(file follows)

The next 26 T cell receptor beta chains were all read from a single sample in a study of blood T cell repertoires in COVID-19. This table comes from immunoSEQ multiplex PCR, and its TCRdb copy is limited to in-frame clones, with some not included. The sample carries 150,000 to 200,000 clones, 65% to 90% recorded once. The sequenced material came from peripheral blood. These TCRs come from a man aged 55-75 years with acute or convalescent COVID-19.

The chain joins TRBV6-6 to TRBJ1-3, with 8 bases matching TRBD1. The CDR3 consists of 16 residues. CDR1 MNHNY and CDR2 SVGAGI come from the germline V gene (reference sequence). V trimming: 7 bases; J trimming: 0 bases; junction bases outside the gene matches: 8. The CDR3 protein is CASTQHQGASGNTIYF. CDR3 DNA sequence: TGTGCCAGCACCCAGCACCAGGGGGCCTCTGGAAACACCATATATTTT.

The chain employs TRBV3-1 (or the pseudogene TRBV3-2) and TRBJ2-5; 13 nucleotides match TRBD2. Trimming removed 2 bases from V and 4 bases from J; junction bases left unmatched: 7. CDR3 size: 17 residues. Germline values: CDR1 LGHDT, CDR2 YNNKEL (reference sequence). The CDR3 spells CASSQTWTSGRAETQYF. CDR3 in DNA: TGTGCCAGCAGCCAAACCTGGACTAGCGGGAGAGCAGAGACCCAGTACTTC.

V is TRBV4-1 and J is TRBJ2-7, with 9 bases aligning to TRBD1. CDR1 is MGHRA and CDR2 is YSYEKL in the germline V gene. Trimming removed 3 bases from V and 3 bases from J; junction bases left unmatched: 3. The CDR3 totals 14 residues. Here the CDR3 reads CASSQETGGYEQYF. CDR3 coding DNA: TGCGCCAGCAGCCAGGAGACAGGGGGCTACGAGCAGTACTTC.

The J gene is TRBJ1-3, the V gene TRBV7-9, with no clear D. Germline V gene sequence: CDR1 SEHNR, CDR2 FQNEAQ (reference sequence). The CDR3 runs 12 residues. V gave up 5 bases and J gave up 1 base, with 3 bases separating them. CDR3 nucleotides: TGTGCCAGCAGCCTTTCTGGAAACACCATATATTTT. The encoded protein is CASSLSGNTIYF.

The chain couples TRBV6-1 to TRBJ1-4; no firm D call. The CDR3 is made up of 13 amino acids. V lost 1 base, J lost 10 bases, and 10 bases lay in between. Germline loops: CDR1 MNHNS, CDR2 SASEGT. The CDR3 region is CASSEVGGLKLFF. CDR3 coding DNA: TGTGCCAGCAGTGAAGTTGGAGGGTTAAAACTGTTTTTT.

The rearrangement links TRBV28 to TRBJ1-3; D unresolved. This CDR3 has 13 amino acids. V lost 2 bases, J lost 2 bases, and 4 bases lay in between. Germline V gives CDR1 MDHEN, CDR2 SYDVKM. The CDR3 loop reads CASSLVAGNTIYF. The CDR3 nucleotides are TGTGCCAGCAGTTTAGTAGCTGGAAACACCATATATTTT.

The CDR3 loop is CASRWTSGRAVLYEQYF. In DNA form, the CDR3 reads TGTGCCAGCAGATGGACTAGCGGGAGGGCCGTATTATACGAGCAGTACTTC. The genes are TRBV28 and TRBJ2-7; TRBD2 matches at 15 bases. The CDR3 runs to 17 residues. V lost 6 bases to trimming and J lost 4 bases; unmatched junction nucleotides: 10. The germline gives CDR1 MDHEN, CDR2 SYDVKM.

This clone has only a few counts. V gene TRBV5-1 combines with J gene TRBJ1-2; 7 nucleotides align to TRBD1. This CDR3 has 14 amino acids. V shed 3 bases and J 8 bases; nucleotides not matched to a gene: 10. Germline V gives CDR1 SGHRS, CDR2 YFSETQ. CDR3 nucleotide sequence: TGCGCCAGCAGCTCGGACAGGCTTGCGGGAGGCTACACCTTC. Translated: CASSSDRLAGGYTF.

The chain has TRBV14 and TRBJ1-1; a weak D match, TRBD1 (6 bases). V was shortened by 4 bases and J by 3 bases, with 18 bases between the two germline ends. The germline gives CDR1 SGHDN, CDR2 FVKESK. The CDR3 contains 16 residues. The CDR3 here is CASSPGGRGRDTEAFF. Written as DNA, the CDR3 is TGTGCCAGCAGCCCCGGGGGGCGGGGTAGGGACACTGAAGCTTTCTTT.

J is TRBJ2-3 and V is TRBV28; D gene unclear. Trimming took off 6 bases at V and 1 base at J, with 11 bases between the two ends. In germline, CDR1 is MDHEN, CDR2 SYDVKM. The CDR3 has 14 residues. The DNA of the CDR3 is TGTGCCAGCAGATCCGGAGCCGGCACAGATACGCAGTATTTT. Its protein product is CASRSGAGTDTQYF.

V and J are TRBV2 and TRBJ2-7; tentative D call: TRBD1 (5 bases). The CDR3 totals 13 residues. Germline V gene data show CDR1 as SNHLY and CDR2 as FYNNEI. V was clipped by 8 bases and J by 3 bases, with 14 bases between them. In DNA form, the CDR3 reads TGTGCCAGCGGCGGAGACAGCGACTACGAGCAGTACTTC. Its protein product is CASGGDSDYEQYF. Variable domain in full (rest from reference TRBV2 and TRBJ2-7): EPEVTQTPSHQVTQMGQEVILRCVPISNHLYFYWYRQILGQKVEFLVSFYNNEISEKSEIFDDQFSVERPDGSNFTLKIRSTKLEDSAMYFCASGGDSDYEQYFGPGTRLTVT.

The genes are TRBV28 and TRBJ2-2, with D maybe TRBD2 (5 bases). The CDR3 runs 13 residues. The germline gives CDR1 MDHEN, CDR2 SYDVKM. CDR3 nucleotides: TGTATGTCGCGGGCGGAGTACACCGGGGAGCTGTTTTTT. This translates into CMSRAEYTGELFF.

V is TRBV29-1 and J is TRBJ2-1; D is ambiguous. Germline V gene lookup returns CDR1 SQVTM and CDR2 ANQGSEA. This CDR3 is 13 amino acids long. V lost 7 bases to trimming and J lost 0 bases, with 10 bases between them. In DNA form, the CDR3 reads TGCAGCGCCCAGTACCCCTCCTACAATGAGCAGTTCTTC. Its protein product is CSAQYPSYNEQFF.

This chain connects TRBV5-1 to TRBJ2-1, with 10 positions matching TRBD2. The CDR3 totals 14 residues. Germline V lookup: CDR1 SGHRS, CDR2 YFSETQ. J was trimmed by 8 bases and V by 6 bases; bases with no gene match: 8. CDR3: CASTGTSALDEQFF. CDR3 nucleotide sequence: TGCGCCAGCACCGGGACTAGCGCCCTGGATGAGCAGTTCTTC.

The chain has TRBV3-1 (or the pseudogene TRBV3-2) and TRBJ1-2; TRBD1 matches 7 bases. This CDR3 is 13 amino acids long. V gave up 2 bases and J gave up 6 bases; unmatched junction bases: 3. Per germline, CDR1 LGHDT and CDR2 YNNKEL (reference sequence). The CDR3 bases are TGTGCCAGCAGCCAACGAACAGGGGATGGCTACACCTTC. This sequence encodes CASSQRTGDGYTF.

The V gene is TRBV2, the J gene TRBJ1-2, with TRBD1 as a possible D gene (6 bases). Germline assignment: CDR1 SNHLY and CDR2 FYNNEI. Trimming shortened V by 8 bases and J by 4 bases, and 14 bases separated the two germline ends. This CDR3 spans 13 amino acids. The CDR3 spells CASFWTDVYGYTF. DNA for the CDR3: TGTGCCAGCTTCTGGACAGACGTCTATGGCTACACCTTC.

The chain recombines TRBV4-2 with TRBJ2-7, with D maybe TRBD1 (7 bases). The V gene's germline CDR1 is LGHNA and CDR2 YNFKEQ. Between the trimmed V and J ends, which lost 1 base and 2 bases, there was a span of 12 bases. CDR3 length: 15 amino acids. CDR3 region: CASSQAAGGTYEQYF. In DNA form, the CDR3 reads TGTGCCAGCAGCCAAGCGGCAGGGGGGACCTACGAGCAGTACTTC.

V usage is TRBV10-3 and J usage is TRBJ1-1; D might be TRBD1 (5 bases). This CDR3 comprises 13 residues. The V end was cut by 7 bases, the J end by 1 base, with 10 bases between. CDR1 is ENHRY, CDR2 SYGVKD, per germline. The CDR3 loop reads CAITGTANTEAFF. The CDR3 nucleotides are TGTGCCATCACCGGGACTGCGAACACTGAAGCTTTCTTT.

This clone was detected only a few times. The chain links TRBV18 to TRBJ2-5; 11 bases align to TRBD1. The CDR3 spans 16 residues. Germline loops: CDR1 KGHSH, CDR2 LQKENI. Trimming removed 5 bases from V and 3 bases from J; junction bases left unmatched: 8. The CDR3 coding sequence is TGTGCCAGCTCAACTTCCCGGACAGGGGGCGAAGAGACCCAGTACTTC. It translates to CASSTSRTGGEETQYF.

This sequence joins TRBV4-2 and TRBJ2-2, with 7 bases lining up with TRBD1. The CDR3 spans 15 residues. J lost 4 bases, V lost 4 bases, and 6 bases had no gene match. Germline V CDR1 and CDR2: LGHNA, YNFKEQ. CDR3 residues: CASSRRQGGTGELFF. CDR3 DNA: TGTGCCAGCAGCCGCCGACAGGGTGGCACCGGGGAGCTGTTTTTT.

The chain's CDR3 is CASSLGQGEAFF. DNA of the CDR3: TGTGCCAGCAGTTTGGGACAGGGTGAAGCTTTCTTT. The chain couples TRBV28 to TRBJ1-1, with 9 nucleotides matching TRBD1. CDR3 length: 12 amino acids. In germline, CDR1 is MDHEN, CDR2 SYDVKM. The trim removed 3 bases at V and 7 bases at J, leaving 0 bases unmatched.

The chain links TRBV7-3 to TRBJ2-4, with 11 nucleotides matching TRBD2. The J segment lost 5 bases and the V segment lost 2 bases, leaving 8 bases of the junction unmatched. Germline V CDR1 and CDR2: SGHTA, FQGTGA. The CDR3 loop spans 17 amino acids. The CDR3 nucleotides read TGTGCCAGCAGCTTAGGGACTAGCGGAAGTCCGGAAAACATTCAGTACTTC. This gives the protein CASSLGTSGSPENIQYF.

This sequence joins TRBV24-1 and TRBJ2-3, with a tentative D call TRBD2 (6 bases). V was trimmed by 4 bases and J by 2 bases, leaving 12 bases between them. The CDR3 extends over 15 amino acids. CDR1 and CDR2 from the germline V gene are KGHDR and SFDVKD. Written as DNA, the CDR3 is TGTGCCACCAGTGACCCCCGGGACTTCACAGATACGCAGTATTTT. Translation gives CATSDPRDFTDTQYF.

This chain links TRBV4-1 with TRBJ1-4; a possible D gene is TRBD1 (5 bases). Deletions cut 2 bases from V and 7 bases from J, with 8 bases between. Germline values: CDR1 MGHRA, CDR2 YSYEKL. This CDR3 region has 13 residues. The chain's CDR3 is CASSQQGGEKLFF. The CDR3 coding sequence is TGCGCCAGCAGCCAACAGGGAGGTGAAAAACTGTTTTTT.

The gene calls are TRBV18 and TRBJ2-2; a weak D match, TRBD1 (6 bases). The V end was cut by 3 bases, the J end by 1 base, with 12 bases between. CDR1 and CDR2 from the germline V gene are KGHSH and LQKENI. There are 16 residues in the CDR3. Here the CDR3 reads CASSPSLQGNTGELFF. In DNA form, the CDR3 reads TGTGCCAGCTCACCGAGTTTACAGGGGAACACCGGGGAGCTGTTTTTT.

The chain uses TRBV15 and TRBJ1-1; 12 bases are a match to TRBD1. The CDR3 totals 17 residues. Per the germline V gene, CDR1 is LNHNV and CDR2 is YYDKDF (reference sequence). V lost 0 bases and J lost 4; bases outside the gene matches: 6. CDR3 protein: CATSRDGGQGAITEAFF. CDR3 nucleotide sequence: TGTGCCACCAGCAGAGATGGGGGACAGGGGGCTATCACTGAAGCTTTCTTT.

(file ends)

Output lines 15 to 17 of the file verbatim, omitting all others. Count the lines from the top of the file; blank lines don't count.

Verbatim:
This chain connects TRBV5-1 to TRBJ2-1, with 10 positions matching TRBD2. The CDR3 totals 14 residues. Germline V lookup: CDR1 SGHRS, CDR2 YFSETQ. J was trimmed by 8 bases and V by 6 bases; bases with no gene match: 8. CDR3: CASTGTSALDEQFF. CDR3 nucleotide sequence: TGCGCCAGCACCGGGACTAGCGCCCTGGATGAGCAGTTCTTC.

The chain has TRBV3-1 (or the pseudogene TRBV3-2) and TRBJ1-2; TRBD1 matches 7 bases. This CDR3 is 13 amino acids long. V gave up 2 bases and J gave up 6 bases; unmatched junction bases: 3. Per germline, CDR1 LGHDT and CDR2 YNNKEL (reference sequence). The CDR3 bases are TGTGCCAGCAGCCAACGAACAGGGGATGGCTACACCTTC. This sequence encodes CASSQRTGDGYTF.

The V gene is TRBV2, the J gene TRBJ1-2, with TRBD1 as a possible D gene (6 bases). Germline assignment: CDR1 SNHLY and CDR2 FYNNEI. Trimming shortened V by 8 bases and J by 4 bases, and 14 bases separated the two germline ends. This CDR3 spans 13 amino acids. The CDR3 spells CASFWTDVYGYTF. DNA for the CDR3: TGTGCCAGCTTCTGGACAGACGTCTATGGCTACACCTTC.